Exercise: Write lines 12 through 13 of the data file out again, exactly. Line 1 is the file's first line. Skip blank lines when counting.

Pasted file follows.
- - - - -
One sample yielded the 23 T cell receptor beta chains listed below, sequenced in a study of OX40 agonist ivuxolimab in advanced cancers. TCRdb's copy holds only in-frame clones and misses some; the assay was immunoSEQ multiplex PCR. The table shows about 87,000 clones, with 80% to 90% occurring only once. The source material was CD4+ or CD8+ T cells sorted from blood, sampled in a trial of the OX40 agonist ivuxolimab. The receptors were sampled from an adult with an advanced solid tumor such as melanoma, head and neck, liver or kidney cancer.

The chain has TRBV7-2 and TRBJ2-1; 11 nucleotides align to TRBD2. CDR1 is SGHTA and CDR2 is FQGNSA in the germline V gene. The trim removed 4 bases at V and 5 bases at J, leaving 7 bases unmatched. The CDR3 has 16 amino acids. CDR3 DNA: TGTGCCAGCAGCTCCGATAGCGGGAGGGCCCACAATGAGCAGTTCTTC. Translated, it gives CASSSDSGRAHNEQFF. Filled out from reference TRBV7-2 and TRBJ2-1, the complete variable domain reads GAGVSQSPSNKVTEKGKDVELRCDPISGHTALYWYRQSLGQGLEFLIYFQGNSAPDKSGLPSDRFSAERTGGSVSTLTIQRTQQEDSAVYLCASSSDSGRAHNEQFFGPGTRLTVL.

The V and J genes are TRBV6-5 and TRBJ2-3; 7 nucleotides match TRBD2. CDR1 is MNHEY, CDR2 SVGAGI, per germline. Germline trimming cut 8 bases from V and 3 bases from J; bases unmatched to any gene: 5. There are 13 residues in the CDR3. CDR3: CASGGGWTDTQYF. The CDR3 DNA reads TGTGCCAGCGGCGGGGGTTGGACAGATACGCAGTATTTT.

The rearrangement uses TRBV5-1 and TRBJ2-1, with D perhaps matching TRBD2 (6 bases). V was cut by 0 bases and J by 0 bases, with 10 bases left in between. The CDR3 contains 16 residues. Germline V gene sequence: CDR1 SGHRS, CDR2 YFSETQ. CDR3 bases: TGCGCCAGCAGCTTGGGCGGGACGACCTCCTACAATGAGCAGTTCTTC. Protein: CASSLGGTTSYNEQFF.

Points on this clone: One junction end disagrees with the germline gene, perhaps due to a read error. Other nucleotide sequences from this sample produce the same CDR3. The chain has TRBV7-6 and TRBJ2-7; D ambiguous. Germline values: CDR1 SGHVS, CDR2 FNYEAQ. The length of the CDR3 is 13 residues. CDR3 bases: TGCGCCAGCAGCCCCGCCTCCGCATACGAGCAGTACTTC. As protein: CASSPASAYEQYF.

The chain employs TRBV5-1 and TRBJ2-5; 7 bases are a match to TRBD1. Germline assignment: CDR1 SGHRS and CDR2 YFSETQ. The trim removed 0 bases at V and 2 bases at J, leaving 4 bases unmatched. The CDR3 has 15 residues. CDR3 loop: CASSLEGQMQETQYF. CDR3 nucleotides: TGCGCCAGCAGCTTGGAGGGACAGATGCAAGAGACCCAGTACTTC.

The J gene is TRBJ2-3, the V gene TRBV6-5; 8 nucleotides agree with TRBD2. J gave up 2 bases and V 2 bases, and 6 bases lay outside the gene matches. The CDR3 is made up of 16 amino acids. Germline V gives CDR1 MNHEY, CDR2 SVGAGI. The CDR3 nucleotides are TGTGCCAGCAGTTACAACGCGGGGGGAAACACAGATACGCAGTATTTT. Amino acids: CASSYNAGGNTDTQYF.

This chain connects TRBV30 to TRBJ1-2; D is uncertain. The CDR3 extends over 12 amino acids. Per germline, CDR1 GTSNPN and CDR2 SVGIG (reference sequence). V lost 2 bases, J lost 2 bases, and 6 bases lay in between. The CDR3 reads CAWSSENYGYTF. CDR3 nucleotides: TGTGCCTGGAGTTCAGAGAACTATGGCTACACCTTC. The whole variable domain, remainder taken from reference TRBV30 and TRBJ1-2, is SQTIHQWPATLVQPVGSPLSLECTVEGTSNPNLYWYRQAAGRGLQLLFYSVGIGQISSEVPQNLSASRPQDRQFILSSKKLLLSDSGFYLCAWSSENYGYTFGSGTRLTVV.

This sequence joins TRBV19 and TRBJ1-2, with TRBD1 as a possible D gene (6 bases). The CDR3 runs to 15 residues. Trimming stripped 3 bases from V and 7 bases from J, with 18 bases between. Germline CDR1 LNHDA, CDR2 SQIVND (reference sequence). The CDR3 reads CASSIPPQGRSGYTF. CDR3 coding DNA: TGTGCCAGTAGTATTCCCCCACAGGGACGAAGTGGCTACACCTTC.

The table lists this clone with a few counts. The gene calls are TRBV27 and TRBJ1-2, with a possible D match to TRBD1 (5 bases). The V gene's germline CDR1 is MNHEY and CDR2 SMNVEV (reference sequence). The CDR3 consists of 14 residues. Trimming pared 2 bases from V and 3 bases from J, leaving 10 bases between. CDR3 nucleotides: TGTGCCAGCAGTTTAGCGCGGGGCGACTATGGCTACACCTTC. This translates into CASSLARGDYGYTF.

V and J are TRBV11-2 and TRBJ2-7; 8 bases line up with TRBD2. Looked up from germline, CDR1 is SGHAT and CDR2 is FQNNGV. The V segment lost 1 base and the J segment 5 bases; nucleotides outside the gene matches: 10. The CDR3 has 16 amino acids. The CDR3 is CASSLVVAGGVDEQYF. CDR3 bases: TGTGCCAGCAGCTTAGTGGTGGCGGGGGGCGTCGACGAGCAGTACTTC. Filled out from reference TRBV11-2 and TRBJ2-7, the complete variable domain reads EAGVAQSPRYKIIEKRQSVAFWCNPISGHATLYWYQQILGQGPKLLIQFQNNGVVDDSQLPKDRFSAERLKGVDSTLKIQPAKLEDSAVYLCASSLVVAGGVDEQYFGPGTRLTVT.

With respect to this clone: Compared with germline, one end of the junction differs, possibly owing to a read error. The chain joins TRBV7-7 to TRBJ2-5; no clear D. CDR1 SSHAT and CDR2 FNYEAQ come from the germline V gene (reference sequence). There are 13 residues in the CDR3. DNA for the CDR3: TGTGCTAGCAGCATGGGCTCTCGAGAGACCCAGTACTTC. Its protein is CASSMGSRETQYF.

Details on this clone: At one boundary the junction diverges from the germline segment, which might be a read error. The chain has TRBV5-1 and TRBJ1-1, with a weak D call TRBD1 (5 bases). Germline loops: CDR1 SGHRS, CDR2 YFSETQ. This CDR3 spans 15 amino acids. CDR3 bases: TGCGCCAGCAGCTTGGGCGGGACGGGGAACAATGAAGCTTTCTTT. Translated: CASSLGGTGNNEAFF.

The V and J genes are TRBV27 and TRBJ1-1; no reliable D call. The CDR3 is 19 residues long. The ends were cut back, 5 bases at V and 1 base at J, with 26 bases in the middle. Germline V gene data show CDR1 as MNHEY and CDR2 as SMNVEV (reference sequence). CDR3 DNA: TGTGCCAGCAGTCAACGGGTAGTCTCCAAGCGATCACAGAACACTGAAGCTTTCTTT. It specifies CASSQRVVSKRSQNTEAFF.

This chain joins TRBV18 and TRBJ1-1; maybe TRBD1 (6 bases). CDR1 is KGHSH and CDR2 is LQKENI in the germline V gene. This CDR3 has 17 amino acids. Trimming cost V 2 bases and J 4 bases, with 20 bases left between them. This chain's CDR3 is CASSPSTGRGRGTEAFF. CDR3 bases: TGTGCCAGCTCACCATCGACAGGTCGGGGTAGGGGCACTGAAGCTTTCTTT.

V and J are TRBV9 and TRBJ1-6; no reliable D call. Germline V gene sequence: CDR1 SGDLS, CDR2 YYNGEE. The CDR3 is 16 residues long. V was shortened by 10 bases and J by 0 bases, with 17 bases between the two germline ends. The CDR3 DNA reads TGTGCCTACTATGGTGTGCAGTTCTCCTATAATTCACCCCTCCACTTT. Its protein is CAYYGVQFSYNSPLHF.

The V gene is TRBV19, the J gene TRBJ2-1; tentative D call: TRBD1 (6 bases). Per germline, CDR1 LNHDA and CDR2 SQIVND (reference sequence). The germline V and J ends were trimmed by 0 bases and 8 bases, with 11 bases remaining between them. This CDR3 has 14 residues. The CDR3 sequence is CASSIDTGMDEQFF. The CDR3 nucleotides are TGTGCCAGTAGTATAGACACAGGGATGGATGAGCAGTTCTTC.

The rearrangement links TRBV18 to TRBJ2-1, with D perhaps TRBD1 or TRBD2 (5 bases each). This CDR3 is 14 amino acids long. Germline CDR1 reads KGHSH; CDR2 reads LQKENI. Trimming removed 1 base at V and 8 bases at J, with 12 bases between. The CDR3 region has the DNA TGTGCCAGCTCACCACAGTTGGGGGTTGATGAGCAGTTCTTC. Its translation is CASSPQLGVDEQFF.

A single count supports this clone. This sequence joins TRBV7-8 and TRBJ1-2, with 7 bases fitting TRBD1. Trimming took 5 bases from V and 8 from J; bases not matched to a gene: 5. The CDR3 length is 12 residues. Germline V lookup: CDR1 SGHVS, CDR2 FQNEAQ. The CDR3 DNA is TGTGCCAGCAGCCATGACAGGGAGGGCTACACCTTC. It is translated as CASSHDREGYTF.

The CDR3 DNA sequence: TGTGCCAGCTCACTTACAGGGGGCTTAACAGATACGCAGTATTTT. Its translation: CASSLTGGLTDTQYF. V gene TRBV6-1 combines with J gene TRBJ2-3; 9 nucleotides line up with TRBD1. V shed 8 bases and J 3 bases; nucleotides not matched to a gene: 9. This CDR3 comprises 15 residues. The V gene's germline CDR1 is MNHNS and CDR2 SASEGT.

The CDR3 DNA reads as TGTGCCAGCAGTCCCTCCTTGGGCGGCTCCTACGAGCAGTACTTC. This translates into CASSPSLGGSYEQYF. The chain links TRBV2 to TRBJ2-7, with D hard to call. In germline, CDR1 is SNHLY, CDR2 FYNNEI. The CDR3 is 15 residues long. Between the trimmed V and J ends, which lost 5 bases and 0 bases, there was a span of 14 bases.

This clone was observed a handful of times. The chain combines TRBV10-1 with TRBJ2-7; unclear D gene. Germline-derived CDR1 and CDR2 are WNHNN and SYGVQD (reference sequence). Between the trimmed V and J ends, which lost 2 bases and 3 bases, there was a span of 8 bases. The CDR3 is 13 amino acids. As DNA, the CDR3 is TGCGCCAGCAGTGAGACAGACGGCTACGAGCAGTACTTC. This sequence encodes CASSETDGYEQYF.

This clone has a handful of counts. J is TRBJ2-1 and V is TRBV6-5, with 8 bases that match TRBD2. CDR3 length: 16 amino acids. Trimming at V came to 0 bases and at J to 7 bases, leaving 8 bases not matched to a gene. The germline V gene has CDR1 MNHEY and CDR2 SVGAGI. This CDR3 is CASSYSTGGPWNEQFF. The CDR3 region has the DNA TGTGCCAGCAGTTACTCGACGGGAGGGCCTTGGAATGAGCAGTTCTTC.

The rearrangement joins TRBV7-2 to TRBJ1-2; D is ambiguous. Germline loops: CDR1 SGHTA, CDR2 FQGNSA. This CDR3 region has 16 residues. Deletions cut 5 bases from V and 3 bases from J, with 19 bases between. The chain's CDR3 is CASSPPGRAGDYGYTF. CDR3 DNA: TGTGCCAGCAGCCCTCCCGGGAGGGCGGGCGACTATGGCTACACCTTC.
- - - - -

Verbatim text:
With respect to this clone: Compared with germline, one end of the junction differs, possibly owing to a read error. The chain joins TRBV7-7 to TRBJ2-5; no clear D. CDR1 SSHAT and CDR2 FNYEAQ come from the germline V gene (reference sequence). There are 13 residues in the CDR3. DNA for the CDR3: TGTGCTAGCAGCATGGGCTCTCGAGAGACCCAGTACTTC. Its protein is CASSMGSRETQYF.

Details on this clone: At one boundary the junction diverges from the germline segment, which might be a read error. The chain has TRBV5-1 and TRBJ1-1, with a weak D call TRBD1 (5 bases). Germline loops: CDR1 SGHRS, CDR2 YFSETQ. This CDR3 spans 15 amino acids. CDR3 bases: TGCGCCAGCAGCTTGGGCGGGACGGGGAACAATGAAGCTTTCTTT. Translated: CASSLGGTGNNEAFF.